How much weight do movie ratings carry with you (for movies you WANT to see)?

Let’s say there’s a movie that just recently came out and is in the theaters that you REALLY WANT to see. You’ve been looking forward to seeing it and have been fairly excited for it. You also (and this is a very important point to consider in this question) EXPECT to really like/love the movie. As in, you have a very good feeling it will be a movie you will enjoy. It looks the the type you’d love, it has actors/actresses that you love in it, the genre is the type you love the most…you just kind of KNOW, deep down, that it’s a movie you’re going to really enjoy, just by the previews alone, even.

But then reviews start coming out for it and…well…most of them are BAD/NEGATIVE.

On a scale of 1-5, how much weight do you put in reviews?

5: A LOT. If almost everyone (especially a reviewer I trust/respect) pans it, I will probably change my mind and NOT see the movie.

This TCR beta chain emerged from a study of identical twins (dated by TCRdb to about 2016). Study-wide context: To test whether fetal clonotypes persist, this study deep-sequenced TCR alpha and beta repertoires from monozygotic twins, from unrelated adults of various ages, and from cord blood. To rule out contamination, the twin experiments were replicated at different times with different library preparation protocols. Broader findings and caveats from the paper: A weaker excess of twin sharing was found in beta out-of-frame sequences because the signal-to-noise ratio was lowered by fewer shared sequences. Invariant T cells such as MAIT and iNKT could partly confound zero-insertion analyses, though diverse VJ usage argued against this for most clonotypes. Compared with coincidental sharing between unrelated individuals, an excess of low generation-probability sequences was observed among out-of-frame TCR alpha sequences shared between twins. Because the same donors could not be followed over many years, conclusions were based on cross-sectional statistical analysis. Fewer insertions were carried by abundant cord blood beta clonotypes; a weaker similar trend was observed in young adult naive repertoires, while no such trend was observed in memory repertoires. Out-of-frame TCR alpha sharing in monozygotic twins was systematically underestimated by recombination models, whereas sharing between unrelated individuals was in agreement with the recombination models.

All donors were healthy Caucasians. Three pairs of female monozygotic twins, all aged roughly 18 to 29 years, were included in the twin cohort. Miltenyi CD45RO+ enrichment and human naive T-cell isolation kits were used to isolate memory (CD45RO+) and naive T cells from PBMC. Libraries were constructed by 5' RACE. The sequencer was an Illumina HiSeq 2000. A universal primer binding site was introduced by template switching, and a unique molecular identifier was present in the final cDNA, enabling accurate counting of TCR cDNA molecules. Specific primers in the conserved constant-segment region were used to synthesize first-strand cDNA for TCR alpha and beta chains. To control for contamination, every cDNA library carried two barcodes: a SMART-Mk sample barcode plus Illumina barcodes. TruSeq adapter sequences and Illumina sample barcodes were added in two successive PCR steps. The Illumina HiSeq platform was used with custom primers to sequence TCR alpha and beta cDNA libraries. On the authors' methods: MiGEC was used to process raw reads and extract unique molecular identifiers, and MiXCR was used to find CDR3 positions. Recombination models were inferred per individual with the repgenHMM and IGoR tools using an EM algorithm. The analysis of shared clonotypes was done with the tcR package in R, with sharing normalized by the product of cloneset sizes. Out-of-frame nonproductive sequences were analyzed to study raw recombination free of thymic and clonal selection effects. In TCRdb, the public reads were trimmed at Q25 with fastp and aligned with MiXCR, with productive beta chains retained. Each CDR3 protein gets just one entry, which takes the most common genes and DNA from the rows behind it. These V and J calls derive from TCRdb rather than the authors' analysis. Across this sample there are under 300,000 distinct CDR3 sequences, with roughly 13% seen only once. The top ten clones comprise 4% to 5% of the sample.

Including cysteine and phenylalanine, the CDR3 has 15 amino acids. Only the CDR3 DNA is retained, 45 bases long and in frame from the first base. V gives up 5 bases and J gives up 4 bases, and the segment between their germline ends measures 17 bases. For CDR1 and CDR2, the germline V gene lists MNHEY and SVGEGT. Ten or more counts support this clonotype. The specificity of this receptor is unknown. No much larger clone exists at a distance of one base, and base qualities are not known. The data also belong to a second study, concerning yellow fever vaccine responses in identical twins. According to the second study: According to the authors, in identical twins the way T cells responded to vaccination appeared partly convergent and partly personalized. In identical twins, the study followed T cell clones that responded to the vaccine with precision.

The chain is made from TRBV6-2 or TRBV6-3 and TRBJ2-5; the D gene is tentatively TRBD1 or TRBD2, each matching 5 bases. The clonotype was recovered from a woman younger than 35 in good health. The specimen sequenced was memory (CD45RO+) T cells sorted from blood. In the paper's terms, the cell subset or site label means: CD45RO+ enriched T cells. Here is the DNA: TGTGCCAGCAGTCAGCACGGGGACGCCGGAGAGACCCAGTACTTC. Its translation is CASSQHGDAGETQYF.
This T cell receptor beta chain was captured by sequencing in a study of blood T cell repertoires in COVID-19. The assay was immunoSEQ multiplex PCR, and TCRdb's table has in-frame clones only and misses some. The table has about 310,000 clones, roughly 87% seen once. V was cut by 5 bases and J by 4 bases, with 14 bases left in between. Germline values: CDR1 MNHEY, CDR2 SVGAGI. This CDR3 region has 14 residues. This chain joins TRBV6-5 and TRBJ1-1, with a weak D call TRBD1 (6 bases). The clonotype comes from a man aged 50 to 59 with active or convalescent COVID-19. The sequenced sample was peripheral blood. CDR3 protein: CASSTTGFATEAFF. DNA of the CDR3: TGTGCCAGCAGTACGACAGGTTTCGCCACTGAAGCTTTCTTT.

1. A bit/some. I will still go see the movie for myself, but I will probably EXPECT it to be bad. I will expect myself not to enjoy it as much as I previously thought I would, although if I do wind up still liking it, all the better.

  2. It doesn’t really make a difference to me. I will go into the theater with no expectations and make my own opinion. I may like it or I may also think it sucks, but before I see it, I won’t give the reviews any mind.

  3. Hardly at all. I know me and my taste in movies. If I have a GOOD idea that I’ll like something, chances are I’ll like it, negative reviews be damned. Who cares that everyone else hated it? I’ll still see it for myself and I have a good feeling I’ll enjoy it…although I probably won’t be as extremely excited to see it as I once was.